Halfway up we stopped to catch our breath and take in the snow-covered forest around us. A woodpecker tapped in a tree high above. We found the cottage colder than the outside air. Ice crystals had formed on the windows and we could barely see in. We lit a roaring fire and turned on all the heaters. Gradually the cottage began to warm and the ice melted from the windows. We ate supper in front of the fire, bundled in electric blankets. We could still see our breath. We spent the evening reading in front of the crackling fire. I was reading White Lotus by John Hersey. The story is about slavery, about people crammed into ships, with their identity taken and their freedom stripped away. The slavery and the loss of self-worth in the story played on my recent anxieties. I kept comparing the slave life to that of a corporate employee. It was hard to find differences
My husband nods off over his book and the fire spits. A scratch at the window startles us. We listen to the stillness, nothing. We look out the window but the light carries only a few feet, the blackness beyond is impenetrable. We listen to the stillness for a few minutes. Then we hear a low growl, it sounds like a very big, angry cat. We turn off all the lights and search the darkness, but the night is pitch-black. We can see only the faint outline of white snow. Again a silence fills the forest and we decide to snuggle into a warm bed and look for clues of the scuffle the next day.
We woke to find a fresh layer of snow covering everything. Small flakes were still falling; seeming to dance between the tall tree trunks. The cedars and pines stood still, wrapped in their thin blanket of snow. We explored the island to see what changes winter had brought. The snow-covered landscape creates a different world from the summer island we know so well. Hard ice connects the surrounding wilderness to our safe little island. Deer, fox, bears, wolves, and maybe even cougars have access to this rock. But there are few signs in the snow. A fox seems to have made a home here but his tracks are faint, having been filled in with the recent snowfall. We can’t find any sign of the scuffle we heard the previous night.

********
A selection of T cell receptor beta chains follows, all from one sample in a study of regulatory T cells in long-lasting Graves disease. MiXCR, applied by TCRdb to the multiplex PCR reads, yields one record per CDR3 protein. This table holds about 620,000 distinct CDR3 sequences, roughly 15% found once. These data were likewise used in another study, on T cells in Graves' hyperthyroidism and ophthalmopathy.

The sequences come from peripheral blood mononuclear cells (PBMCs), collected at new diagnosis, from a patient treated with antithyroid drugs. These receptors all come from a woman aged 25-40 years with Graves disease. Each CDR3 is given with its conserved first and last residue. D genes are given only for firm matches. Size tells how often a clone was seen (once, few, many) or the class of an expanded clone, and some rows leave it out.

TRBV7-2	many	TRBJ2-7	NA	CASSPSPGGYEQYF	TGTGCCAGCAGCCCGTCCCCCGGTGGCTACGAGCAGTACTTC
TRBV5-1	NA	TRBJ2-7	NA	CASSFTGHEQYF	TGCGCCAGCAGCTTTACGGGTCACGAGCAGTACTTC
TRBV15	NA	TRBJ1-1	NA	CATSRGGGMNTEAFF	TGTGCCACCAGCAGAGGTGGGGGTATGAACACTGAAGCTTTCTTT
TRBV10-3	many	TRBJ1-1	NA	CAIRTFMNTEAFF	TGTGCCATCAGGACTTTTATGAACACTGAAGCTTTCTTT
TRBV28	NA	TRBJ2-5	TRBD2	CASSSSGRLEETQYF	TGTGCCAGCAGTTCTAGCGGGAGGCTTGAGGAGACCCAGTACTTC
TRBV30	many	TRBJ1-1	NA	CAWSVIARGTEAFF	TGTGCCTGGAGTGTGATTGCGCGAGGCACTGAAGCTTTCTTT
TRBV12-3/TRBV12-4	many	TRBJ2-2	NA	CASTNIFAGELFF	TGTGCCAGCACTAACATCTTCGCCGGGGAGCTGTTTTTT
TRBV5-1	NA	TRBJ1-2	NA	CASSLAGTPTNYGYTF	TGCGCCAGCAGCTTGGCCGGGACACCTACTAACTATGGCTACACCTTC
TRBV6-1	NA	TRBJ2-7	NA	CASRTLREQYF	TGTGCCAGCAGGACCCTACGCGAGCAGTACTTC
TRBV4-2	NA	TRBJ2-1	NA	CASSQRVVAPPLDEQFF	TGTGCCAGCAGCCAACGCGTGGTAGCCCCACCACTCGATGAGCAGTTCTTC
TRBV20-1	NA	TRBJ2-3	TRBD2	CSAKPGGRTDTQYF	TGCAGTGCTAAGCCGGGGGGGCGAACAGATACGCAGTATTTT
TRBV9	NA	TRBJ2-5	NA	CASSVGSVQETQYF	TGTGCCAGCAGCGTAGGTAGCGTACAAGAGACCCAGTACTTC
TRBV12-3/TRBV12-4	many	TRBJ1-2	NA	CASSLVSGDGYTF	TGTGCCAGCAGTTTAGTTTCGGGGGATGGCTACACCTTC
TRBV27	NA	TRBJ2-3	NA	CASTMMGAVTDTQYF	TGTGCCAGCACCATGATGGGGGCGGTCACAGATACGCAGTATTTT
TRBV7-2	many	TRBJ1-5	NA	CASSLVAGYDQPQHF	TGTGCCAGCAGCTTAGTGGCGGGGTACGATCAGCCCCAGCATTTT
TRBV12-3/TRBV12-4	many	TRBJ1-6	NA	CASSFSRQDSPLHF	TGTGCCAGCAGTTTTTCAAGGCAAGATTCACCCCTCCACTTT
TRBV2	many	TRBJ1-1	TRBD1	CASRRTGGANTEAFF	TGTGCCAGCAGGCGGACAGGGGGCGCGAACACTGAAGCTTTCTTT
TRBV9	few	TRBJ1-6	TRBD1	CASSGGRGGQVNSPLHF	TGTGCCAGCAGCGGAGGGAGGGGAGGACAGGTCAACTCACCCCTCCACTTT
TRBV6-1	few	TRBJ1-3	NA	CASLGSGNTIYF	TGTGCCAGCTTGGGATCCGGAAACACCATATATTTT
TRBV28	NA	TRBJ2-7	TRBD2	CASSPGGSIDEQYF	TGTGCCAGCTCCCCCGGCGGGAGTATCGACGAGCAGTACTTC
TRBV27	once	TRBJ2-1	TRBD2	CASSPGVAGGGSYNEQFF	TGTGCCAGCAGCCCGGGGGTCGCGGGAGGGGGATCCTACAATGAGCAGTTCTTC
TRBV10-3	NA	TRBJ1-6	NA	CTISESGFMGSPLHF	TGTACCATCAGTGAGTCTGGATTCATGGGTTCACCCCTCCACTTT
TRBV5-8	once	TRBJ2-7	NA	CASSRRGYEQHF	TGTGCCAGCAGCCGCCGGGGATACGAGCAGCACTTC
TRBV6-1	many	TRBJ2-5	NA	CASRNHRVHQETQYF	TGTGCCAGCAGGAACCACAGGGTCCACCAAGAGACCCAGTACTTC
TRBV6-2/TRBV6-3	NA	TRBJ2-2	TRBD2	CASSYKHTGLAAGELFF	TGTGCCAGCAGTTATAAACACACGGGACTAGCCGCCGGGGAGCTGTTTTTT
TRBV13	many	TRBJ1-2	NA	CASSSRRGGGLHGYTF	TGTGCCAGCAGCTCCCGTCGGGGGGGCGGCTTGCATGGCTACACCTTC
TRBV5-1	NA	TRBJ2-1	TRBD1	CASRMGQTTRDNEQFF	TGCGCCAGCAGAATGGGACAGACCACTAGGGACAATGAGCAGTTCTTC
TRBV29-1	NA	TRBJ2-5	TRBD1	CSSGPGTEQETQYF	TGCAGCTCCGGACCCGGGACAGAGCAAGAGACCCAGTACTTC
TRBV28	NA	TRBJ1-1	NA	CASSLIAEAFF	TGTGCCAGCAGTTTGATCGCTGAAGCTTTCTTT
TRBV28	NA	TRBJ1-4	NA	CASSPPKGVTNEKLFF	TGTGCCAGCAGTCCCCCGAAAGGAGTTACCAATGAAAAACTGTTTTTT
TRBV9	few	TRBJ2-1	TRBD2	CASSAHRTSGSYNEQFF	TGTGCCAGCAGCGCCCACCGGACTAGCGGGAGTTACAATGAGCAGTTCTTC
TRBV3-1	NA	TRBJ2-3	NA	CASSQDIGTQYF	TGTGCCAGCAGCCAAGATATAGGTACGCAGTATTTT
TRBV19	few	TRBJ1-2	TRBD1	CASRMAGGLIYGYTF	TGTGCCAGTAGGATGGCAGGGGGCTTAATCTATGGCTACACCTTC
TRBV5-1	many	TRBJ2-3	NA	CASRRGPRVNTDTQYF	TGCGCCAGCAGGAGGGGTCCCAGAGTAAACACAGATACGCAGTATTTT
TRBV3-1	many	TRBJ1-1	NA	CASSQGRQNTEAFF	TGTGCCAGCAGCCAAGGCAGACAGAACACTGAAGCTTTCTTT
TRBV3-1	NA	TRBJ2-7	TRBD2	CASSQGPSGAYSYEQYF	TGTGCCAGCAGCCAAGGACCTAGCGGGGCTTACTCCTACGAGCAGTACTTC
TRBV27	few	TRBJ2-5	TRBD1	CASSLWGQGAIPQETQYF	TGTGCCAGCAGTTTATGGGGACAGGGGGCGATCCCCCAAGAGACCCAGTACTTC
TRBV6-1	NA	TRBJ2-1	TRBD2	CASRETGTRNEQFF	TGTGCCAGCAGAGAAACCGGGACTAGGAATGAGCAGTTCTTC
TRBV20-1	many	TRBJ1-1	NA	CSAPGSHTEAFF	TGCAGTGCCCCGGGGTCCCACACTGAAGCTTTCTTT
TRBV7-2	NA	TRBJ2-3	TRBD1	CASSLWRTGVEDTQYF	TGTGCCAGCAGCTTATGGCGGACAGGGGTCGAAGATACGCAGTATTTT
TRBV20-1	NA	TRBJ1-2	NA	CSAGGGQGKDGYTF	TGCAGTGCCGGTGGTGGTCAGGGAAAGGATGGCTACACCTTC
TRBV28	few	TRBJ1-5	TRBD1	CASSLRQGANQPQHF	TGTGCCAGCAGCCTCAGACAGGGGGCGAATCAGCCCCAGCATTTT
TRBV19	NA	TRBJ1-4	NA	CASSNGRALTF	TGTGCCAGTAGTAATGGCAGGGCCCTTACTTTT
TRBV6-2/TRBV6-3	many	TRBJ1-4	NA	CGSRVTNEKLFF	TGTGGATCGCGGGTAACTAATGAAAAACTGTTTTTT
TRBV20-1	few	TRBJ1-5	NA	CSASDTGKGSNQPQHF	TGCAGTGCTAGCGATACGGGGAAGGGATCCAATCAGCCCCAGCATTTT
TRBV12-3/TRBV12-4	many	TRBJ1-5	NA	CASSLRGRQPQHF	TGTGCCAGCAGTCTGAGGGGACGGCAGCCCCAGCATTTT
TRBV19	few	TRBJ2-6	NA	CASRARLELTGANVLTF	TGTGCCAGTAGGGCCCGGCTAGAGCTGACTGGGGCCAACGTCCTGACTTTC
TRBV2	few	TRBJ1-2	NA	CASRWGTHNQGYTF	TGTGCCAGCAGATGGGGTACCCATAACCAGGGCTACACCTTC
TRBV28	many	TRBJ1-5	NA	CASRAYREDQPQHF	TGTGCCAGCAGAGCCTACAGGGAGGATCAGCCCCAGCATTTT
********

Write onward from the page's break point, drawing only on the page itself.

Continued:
In the forest a woodpecker has left wood chips scattered at the base of a tree. As we climb up the steep grade of rock, I place each foot into the unbroken snow and feel strong. I feel the air in my lungs and the blood coursing through my veins. Here, on this rock, we are free. We reach the top of the hill and can see the rest of the lake stretching out for miles in all directions. The wind sweeps through the fir trees, but they shelter us from its bite.
We watch as two ice fishermen walk to the middle of the lake. Their voices carry up to us. They sit down on small folding chairs and work at cutting a hole in the ice. We turn away from them and hike along the ridge following the fox tracks. The pine trees are whispering to each other. We lie on top of the deep snow to listen to them. We hold mitted hands. The snow makes a comfortable cushion beneath us. A plane flies low overhead. We can see the skis it uses to land on the snow. In the distance, a dark sky threatens more snow. We’ll have to pack our things and leave shortly.
As we make our way to the cottage I refuse to follow our footprints back. It’s harder going, but there is something about breaking the smooth snow with your own foot, about creating a single track that shows you exist. It’s like the call of a single chickadee in a quiet forest. It says “I am here.”